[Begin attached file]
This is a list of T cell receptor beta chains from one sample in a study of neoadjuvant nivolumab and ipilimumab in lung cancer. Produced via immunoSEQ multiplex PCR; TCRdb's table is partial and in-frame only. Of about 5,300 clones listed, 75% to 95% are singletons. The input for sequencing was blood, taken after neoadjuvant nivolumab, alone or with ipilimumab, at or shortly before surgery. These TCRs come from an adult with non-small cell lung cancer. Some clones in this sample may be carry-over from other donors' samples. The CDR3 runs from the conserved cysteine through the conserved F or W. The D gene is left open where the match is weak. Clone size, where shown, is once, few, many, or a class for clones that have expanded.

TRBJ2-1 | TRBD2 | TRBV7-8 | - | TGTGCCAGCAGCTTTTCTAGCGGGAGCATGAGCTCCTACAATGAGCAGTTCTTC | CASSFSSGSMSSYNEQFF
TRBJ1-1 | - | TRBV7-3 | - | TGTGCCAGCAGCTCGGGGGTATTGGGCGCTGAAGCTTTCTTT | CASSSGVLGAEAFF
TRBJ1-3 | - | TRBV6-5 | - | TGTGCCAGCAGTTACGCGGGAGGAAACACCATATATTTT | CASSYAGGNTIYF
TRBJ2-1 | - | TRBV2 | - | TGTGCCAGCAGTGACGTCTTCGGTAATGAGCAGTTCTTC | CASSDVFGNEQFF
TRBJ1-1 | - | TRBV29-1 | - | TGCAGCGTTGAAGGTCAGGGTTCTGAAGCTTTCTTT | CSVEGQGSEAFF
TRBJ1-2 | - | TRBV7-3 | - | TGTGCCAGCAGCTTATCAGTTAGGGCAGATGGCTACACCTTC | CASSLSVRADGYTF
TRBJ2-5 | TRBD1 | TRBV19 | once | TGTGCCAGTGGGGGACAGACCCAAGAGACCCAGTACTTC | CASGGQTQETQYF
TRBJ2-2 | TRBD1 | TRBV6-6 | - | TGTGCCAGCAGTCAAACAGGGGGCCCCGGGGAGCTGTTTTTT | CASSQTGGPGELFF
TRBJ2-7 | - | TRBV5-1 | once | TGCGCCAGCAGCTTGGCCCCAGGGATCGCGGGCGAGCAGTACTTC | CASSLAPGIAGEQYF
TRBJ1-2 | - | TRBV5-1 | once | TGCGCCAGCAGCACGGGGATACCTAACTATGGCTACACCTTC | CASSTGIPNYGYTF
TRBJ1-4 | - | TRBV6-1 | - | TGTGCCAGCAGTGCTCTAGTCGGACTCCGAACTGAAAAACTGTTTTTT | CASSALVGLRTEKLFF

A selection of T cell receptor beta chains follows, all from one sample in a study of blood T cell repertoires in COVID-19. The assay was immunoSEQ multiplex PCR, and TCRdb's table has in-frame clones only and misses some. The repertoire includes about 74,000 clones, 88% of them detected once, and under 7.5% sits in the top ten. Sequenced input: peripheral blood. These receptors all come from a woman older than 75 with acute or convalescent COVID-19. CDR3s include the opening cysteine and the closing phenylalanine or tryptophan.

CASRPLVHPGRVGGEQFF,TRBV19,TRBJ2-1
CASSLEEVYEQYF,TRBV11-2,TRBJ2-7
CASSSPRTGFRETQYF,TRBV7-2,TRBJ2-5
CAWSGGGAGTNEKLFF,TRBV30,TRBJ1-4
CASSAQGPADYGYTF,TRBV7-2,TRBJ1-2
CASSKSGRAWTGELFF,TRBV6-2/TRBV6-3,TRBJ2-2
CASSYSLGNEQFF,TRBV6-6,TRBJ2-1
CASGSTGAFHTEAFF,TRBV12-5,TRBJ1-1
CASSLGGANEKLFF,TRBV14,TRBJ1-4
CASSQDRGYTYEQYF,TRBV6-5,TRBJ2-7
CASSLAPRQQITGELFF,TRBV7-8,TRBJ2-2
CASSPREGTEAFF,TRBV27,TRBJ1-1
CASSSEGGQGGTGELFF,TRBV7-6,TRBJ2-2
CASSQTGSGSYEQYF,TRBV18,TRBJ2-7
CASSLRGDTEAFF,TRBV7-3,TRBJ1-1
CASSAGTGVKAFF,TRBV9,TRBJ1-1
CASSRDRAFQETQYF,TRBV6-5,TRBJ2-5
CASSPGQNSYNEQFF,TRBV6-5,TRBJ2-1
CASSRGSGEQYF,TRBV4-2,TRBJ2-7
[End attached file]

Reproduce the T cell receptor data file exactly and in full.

This is a list of T cell receptor beta chains from one sample in a study of neoadjuvant nivolumab and ipilimumab in lung cancer. Produced via immunoSEQ multiplex PCR; TCRdb's table is partial and in-frame only. Of about 5,300 clones listed, 75% to 95% are singletons. The input for sequencing was blood, taken after neoadjuvant nivolumab, alone or with ipilimumab, at or shortly before surgery. These TCRs come from an adult with non-small cell lung cancer. Some clones in this sample may be carry-over from other donors' samples. The CDR3 runs from the conserved cysteine through the conserved F or W. The D gene is left open where the match is weak. Clone size, where shown, is once, few, many, or a class for clones that have expanded.

TRBJ2-1 | TRBD2 | TRBV7-8 | - | TGTGCCAGCAGCTTTTCTAGCGGGAGCATGAGCTCCTACAATGAGCAGTTCTTC | CASSFSSGSMSSYNEQFF
TRBJ1-1 | - | TRBV7-3 | - | TGTGCCAGCAGCTCGGGGGTATTGGGCGCTGAAGCTTTCTTT | CASSSGVLGAEAFF
TRBJ1-3 | - | TRBV6-5 | - | TGTGCCAGCAGTTACGCGGGAGGAAACACCATATATTTT | CASSYAGGNTIYF
TRBJ2-1 | - | TRBV2 | - | TGTGCCAGCAGTGACGTCTTCGGTAATGAGCAGTTCTTC | CASSDVFGNEQFF
TRBJ1-1 | - | TRBV29-1 | - | TGCAGCGTTGAAGGTCAGGGTTCTGAAGCTTTCTTT | CSVEGQGSEAFF
TRBJ1-2 | - | TRBV7-3 | - | TGTGCCAGCAGCTTATCAGTTAGGGCAGATGGCTACACCTTC | CASSLSVRADGYTF
TRBJ2-5 | TRBD1 | TRBV19 | once | TGTGCCAGTGGGGGACAGACCCAAGAGACCCAGTACTTC | CASGGQTQETQYF
TRBJ2-2 | TRBD1 | TRBV6-6 | - | TGTGCCAGCAGTCAAACAGGGGGCCCCGGGGAGCTGTTTTTT | CASSQTGGPGELFF
TRBJ2-7 | - | TRBV5-1 | once | TGCGCCAGCAGCTTGGCCCCAGGGATCGCGGGCGAGCAGTACTTC | CASSLAPGIAGEQYF
TRBJ1-2 | - | TRBV5-1 | once | TGCGCCAGCAGCACGGGGATACCTAACTATGGCTACACCTTC | CASSTGIPNYGYTF
TRBJ1-4 | - | TRBV6-1 | - | TGTGCCAGCAGTGCTCTAGTCGGACTCCGAACTGAAAAACTGTTTTTT | CASSALVGLRTEKLFF

A selection of T cell receptor beta chains follows, all from one sample in a study of blood T cell repertoires in COVID-19. The assay was immunoSEQ multiplex PCR, and TCRdb's table has in-frame clones only and misses some. The repertoire includes about 74,000 clones, 88% of them detected once, and under 7.5% sits in the top ten. Sequenced input: peripheral blood. These receptors all come from a woman older than 75 with acute or convalescent COVID-19. CDR3s include the opening cysteine and the closing phenylalanine or tryptophan.

CASRPLVHPGRVGGEQFF,TRBV19,TRBJ2-1
CASSLEEVYEQYF,TRBV11-2,TRBJ2-7
CASSSPRTGFRETQYF,TRBV7-2,TRBJ2-5
CAWSGGGAGTNEKLFF,TRBV30,TRBJ1-4
CASSAQGPADYGYTF,TRBV7-2,TRBJ1-2
CASSKSGRAWTGELFF,TRBV6-2/TRBV6-3,TRBJ2-2
CASSYSLGNEQFF,TRBV6-6,TRBJ2-1
CASGSTGAFHTEAFF,TRBV12-5,TRBJ1-1
CASSLGGANEKLFF,TRBV14,TRBJ1-4
CASSQDRGYTYEQYF,TRBV6-5,TRBJ2-7
CASSLAPRQQITGELFF,TRBV7-8,TRBJ2-2
CASSPREGTEAFF,TRBV27,TRBJ1-1
CASSSEGGQGGTGELFF,TRBV7-6,TRBJ2-2
CASSQTGSGSYEQYF,TRBV18,TRBJ2-7
CASSLRGDTEAFF,TRBV7-3,TRBJ1-1
CASSAGTGVKAFF,TRBV9,TRBJ1-1
CASSRDRAFQETQYF,TRBV6-5,TRBJ2-5
CASSPGQNSYNEQFF,TRBV6-5,TRBJ2-1
CASSRGSGEQYF,TRBV4-2,TRBJ2-7